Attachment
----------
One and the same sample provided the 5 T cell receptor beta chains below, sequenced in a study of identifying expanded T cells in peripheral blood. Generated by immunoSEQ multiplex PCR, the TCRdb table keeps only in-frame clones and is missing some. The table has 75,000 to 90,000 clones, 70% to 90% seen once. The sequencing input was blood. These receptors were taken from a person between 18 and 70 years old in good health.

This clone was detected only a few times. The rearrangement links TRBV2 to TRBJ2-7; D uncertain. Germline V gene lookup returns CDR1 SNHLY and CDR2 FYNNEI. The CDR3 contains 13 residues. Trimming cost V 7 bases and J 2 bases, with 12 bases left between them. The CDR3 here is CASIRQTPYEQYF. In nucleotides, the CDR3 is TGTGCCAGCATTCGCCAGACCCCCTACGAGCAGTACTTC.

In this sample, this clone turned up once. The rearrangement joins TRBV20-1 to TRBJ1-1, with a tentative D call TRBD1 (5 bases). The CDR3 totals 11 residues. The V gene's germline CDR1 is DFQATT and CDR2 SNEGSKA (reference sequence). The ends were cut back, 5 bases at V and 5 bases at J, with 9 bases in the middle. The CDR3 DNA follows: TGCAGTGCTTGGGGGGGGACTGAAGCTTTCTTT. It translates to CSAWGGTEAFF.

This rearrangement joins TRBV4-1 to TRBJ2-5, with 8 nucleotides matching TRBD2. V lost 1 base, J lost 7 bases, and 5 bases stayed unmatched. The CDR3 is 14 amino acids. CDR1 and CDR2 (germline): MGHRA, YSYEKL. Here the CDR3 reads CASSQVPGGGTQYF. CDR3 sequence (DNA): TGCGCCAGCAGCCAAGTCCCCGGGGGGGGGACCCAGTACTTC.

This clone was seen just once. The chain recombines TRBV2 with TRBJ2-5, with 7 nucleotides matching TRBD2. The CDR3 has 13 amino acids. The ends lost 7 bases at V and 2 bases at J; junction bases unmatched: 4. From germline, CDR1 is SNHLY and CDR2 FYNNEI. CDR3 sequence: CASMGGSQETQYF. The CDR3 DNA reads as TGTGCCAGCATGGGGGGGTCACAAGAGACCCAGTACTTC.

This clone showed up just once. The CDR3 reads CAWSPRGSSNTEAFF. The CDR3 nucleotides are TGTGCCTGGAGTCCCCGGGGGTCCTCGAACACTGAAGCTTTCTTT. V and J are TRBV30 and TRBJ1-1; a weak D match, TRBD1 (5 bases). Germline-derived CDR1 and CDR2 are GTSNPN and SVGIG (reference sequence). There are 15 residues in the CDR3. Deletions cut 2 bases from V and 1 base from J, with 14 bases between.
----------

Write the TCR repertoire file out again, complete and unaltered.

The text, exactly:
One and the same sample provided the 5 T cell receptor beta chains below, sequenced in a study of identifying expanded T cells in peripheral blood. Generated by immunoSEQ multiplex PCR, the TCRdb table keeps only in-frame clones and is missing some. The table has 75,000 to 90,000 clones, 70% to 90% seen once. The sequencing input was blood. These receptors were taken from a person between 18 and 70 years old in good health.

This clone was detected only a few times. The rearrangement links TRBV2 to TRBJ2-7; D uncertain. Germline V gene lookup returns CDR1 SNHLY and CDR2 FYNNEI. The CDR3 contains 13 residues. Trimming cost V 7 bases and J 2 bases, with 12 bases left between them. The CDR3 here is CASIRQTPYEQYF. In nucleotides, the CDR3 is TGTGCCAGCATTCGCCAGACCCCCTACGAGCAGTACTTC.

In this sample, this clone turned up once. The rearrangement joins TRBV20-1 to TRBJ1-1, with a tentative D call TRBD1 (5 bases). The CDR3 totals 11 residues. The V gene's germline CDR1 is DFQATT and CDR2 SNEGSKA (reference sequence). The ends were cut back, 5 bases at V and 5 bases at J, with 9 bases in the middle. The CDR3 DNA follows: TGCAGTGCTTGGGGGGGGACTGAAGCTTTCTTT. It translates to CSAWGGTEAFF.

This rearrangement joins TRBV4-1 to TRBJ2-5, with 8 nucleotides matching TRBD2. V lost 1 base, J lost 7 bases, and 5 bases stayed unmatched. The CDR3 is 14 amino acids. CDR1 and CDR2 (germline): MGHRA, YSYEKL. Here the CDR3 reads CASSQVPGGGTQYF. CDR3 sequence (DNA): TGCGCCAGCAGCCAAGTCCCCGGGGGGGGGACCCAGTACTTC.

This clone was seen just once. The chain recombines TRBV2 with TRBJ2-5, with 7 nucleotides matching TRBD2. The CDR3 has 13 amino acids. The ends lost 7 bases at V and 2 bases at J; junction bases unmatched: 4. From germline, CDR1 is SNHLY and CDR2 FYNNEI. CDR3 sequence: CASMGGSQETQYF. The CDR3 DNA reads as TGTGCCAGCATGGGGGGGTCACAAGAGACCCAGTACTTC.

This clone showed up just once. The CDR3 reads CAWSPRGSSNTEAFF. The CDR3 nucleotides are TGTGCCTGGAGTCCCCGGGGGTCCTCGAACACTGAAGCTTTCTTT. V and J are TRBV30 and TRBJ1-1; a weak D match, TRBD1 (5 bases). Germline-derived CDR1 and CDR2 are GTSNPN and SVGIG (reference sequence). There are 15 residues in the CDR3. Deletions cut 2 bases from V and 1 base from J, with 14 bases between.